Snow mountain ranges could be seen at the end of Ainokura village

Snow mountain ranges could be seen at the end of Ainokura village

Takayama City

Our second destination for the day was Takayama City. From Ainokura Historic Village to the city was about 1.5 hour drive over a distance of 72 km. We were very excited about Takayama as this weekend was the Sakura Matsuri Festival!

Route from Ainokura Village to Takayama City

Route from Ainokura Village to Takayama City

Takayama Sakura Matsuri Festival (Spring Festival) was the festival of the Hie Shrine in the southern half of Takayama old town. Takayama festivals (Spring and Autumn festivasl) were ranked as one of top three most beautiful festivals in Japan.

In April when the cherry trees in Takayama was at its best the city held a festival where a dozen of festival floats (yatai) which were normally kept in storehouses went on display and paraded through the roads of the old town near to Hie Shrine.  

Cherry Blossom along Miyagawa river bank near Hie Shrine

Cherry Blossom along Miyagawa river bank near Hie Shrine

We set our GPS mapcode to Nakabashi bridge, famous vermillion colored bridge spanning across Miyagawa river where we were sure we could find the festival floats. As we got nearer to the bridge we found a road leading to it closed to traffic. It had became a pedestrian walk “for the day”. We had no choice but to loop back and parked quite a distance from Nakabashi bridge.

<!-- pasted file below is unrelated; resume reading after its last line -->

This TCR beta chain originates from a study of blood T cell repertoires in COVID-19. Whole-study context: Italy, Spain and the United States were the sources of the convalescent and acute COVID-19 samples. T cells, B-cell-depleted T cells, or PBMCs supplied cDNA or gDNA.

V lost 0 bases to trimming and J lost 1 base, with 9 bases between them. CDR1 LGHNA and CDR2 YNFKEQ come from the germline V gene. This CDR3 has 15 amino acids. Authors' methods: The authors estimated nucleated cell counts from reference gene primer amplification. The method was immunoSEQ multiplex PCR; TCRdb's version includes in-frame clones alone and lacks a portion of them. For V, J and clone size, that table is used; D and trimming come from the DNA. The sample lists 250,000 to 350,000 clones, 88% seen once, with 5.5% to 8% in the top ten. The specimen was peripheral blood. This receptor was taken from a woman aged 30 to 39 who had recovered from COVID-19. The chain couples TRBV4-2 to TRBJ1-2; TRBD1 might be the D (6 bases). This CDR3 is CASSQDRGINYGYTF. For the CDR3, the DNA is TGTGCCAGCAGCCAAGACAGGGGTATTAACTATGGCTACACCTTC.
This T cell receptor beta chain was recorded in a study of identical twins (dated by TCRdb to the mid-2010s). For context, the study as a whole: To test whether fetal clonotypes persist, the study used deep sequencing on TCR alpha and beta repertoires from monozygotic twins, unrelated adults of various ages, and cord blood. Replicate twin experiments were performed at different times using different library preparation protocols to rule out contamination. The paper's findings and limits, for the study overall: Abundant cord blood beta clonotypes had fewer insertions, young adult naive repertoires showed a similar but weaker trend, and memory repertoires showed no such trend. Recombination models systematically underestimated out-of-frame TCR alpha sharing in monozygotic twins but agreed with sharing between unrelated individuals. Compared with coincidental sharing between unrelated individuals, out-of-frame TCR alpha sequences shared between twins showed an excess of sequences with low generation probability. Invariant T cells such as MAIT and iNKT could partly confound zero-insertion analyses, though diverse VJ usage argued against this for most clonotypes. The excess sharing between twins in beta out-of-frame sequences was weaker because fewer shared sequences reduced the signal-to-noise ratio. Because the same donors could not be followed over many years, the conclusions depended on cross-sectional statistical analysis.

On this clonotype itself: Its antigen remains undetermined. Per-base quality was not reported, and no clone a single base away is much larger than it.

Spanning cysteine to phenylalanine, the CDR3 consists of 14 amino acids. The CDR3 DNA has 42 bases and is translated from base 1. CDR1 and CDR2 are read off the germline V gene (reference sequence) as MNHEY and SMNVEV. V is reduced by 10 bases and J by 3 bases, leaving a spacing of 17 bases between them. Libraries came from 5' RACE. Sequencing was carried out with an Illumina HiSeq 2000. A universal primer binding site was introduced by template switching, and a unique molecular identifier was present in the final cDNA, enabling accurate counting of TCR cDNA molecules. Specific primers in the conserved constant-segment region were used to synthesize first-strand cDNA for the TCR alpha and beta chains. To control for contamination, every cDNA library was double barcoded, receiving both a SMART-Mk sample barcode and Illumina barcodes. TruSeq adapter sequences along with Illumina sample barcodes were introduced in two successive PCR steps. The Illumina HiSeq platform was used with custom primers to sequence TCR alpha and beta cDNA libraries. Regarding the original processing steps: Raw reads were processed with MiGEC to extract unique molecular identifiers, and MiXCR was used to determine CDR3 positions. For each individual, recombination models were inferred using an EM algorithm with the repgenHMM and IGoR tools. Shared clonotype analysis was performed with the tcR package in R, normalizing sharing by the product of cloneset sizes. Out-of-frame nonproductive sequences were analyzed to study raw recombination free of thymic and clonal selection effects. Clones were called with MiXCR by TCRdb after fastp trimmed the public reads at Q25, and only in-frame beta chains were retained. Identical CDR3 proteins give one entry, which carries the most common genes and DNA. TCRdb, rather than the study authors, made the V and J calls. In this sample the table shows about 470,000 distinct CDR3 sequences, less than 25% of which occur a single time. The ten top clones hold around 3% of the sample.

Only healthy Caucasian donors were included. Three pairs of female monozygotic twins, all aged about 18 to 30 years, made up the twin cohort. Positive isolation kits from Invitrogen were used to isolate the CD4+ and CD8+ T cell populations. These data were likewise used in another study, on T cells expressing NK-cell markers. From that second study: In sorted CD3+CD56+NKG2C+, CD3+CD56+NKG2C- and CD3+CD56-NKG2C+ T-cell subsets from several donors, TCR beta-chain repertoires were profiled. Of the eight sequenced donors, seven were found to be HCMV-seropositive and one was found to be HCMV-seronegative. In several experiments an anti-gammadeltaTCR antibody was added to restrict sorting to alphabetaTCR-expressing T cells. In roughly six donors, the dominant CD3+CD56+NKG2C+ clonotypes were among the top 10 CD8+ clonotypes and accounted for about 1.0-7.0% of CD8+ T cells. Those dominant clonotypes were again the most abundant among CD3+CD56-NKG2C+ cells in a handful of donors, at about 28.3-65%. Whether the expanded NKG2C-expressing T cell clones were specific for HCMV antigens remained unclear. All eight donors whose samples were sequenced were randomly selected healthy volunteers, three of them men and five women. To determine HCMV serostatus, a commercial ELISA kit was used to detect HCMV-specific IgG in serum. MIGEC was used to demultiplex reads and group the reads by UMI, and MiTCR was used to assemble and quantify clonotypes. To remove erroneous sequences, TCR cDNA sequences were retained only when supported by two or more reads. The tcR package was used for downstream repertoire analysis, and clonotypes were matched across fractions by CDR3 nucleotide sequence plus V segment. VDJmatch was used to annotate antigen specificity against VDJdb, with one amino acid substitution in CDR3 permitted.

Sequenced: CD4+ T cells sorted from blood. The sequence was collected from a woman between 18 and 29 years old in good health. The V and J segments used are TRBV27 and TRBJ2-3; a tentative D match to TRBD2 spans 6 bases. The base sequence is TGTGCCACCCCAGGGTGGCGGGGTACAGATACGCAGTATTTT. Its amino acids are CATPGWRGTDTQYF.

Route to Nakabashi Bridge

Route to Nakabashi Bridge

Though it was a km to the bridge the walk was fabulous as it was full of cherry trees. These flowers on the trees were in full bloom! It was very lovely. Many out of town visitors had came to Takayama to celebrate the festival so the old town was very crowded.

The cherry trees in Takayama were in full bloom

The cherry trees in Takayama were in full bloom

We turned into a road running parallel to the river, this road was closed to traffic and turned into a “food” street during the festival. We were surrounded by hundred of food stores. We drifted from one store to the next, buying street food from the stores on the left and then on the right. They did not tasted fantastic but it was fun to see the “store chefs” prepared and cooked the food.

Street food everywhere

Street food everywhere

Soon we reached DON Coffee, a shop along long the street. We stopped and pushed it door that led into the shop. We were here many years ago and  we liked its cakes, coffee and the quaint atmosphere of the shop. Unfortunately today  the place was “packed”  with customers.

Coffee break at Don Coffee

Coffee break at Don Coffee

We managed to get four seats by the counter and ordered coffee, cakes and custard. The interior of Coffee Don still looked the same after five years. It was the ambience that was different, today’s noisy atmosphere was a huge contrast from the quiet cold autumn air when we were here years ago. 

After our coffee break we walked on and soon we came to a square packed with people. So packed that we could not walk forward or turned back. Over the hundreds of heads we saw three festival floats. Everybody was pushing closer trying to get a better view of the floats. 

Takayama Festival Floats

Takayama Festival Floats

The festival floats were beautiful even from far we could see that they were full of intricate cravings. These floats had a long history and they dated back to the 17th century. There were supposed to be 12 yatai but we had no idea where were the rest.

Floats parade at Takayama city